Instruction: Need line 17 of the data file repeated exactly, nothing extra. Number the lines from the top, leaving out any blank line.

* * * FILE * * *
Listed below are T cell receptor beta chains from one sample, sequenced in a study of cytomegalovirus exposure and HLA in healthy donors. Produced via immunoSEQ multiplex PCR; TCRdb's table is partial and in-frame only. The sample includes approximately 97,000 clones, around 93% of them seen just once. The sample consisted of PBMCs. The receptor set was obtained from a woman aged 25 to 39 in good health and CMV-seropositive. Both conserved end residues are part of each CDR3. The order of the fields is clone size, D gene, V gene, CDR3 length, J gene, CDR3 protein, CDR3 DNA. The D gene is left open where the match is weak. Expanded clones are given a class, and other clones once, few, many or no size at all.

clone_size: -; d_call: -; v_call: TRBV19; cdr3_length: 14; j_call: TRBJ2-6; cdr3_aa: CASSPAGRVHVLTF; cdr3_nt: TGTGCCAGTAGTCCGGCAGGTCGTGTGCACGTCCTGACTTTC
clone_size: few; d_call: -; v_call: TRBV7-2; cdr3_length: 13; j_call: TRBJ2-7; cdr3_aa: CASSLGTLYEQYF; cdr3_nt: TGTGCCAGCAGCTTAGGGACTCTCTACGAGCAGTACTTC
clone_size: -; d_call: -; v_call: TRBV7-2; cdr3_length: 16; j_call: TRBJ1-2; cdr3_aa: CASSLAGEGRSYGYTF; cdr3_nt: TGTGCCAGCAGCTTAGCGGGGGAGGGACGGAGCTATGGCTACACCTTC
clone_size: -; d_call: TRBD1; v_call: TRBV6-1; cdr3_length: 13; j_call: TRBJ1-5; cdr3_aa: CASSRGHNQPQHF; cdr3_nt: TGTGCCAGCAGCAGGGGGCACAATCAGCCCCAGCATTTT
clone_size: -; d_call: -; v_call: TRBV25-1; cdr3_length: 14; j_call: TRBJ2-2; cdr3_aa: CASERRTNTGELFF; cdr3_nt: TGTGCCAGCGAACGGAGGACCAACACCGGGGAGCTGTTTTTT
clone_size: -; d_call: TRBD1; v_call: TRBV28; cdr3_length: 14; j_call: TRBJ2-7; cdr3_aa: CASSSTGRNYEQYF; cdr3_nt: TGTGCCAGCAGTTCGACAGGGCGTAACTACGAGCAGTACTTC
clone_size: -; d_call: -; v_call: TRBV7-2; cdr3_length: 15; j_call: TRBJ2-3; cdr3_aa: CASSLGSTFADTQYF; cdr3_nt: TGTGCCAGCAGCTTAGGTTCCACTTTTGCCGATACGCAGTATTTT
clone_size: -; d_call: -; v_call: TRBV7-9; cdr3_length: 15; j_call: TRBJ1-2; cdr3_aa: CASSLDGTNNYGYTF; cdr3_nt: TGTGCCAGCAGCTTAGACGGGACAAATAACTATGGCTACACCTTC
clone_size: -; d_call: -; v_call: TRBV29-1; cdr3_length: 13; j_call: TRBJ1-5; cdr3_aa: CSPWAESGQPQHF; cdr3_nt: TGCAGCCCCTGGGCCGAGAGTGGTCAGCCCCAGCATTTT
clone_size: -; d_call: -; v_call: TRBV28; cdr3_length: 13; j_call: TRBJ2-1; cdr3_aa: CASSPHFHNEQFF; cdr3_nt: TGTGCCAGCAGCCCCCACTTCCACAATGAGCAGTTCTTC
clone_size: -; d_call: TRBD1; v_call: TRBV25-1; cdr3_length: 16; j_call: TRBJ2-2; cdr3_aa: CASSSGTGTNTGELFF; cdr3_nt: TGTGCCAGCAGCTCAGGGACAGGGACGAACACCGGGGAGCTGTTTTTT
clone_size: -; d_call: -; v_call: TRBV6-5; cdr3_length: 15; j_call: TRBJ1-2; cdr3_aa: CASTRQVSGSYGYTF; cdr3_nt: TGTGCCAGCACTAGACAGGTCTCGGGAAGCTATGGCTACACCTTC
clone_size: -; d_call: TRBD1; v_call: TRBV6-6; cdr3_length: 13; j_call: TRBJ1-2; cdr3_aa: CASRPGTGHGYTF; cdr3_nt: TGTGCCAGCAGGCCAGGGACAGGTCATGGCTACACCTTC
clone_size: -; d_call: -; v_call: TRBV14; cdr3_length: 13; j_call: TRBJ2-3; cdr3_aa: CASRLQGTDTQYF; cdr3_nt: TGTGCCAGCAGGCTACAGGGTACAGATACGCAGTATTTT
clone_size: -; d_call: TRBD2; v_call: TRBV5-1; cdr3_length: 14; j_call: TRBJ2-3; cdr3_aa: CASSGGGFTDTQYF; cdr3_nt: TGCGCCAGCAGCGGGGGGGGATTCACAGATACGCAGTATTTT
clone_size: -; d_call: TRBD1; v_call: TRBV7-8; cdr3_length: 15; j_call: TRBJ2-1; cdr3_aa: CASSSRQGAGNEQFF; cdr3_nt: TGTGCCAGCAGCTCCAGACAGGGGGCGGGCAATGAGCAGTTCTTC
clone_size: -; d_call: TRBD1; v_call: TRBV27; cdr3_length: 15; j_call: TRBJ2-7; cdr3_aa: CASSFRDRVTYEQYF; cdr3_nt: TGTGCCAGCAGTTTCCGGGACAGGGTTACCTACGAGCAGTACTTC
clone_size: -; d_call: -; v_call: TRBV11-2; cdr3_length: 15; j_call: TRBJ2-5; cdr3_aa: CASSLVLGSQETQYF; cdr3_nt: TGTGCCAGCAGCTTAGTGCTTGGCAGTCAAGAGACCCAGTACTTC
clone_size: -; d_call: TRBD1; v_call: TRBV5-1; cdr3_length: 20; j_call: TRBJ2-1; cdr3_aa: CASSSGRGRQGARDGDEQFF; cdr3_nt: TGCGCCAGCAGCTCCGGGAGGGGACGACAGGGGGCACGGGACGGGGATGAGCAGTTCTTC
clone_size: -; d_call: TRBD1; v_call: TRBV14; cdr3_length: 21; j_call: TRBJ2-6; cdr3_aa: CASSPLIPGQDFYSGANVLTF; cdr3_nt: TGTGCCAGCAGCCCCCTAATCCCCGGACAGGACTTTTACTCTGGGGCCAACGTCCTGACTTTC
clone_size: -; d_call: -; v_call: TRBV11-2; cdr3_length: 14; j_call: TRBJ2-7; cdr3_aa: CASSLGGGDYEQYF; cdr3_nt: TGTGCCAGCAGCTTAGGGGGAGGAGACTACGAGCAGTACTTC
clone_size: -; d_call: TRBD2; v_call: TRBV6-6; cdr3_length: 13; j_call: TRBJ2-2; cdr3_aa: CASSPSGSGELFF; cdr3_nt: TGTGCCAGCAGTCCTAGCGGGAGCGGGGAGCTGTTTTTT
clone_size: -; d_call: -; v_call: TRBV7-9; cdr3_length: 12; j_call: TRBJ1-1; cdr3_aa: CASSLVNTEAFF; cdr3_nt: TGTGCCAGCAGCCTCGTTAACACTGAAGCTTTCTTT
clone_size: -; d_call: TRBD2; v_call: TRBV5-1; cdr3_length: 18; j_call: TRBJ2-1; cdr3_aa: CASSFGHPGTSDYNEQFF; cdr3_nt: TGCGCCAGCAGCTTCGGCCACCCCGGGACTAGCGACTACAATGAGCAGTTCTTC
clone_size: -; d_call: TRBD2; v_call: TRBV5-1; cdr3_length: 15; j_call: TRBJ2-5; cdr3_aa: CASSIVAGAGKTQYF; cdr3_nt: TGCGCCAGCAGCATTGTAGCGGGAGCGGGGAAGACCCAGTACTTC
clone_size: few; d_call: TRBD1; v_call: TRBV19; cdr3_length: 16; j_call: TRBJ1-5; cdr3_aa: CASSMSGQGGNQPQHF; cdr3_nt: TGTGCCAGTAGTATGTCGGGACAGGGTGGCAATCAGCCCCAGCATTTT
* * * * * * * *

clone_size: -; d_call: TRBD1; v_call: TRBV7-8; cdr3_length: 15; j_call: TRBJ2-1; cdr3_aa: CASSSRQGAGNEQFF; cdr3_nt: TGTGCCAGCAGCTCCAGACAGGGGGCGGGCAATGAGCAGTTCTTC